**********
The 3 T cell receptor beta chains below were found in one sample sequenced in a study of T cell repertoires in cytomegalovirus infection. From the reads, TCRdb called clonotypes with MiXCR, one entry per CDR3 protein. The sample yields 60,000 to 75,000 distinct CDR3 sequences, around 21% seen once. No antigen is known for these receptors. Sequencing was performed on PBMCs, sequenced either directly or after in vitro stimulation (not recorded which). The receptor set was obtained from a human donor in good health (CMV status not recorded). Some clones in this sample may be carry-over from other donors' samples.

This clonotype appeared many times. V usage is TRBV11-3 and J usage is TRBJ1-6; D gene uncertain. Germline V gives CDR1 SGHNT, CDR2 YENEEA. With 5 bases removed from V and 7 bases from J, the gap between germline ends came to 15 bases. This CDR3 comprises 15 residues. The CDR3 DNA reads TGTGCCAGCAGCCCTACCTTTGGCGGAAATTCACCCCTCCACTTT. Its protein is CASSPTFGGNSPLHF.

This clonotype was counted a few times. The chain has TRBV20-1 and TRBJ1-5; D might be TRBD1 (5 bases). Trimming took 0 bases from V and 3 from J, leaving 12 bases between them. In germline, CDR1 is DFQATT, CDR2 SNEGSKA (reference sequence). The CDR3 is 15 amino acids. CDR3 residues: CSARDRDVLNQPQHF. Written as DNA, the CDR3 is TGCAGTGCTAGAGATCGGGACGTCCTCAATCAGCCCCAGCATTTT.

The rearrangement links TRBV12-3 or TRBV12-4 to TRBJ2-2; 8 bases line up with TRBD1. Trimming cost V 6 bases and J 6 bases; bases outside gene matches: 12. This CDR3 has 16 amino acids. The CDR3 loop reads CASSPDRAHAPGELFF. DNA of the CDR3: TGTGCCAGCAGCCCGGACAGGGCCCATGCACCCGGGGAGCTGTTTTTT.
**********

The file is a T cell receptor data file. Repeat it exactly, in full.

The 3 T cell receptor beta chains below were found in one sample sequenced in a study of T cell repertoires in cytomegalovirus infection. From the reads, TCRdb called clonotypes with MiXCR, one entry per CDR3 protein. The sample yields 60,000 to 75,000 distinct CDR3 sequences, around 21% seen once. No antigen is known for these receptors. Sequencing was performed on PBMCs, sequenced either directly or after in vitro stimulation (not recorded which). The receptor set was obtained from a human donor in good health (CMV status not recorded). Some clones in this sample may be carry-over from other donors' samples.

This clonotype appeared many times. V usage is TRBV11-3 and J usage is TRBJ1-6; D gene uncertain. Germline V gives CDR1 SGHNT, CDR2 YENEEA. With 5 bases removed from V and 7 bases from J, the gap between germline ends came to 15 bases. This CDR3 comprises 15 residues. The CDR3 DNA reads TGTGCCAGCAGCCCTACCTTTGGCGGAAATTCACCCCTCCACTTT. Its protein is CASSPTFGGNSPLHF.

This clonotype was counted a few times. The chain has TRBV20-1 and TRBJ1-5; D might be TRBD1 (5 bases). Trimming took 0 bases from V and 3 from J, leaving 12 bases between them. In germline, CDR1 is DFQATT, CDR2 SNEGSKA (reference sequence). The CDR3 is 15 amino acids. CDR3 residues: CSARDRDVLNQPQHF. Written as DNA, the CDR3 is TGCAGTGCTAGAGATCGGGACGTCCTCAATCAGCCCCAGCATTTT.

The rearrangement links TRBV12-3 or TRBV12-4 to TRBJ2-2; 8 bases line up with TRBD1. Trimming cost V 6 bases and J 6 bases; bases outside gene matches: 12. This CDR3 has 16 amino acids. The CDR3 loop reads CASSPDRAHAPGELFF. DNA of the CDR3: TGTGCCAGCAGCCCGGACAGGGCCCATGCACCCGGGGAGCTGTTTTTT.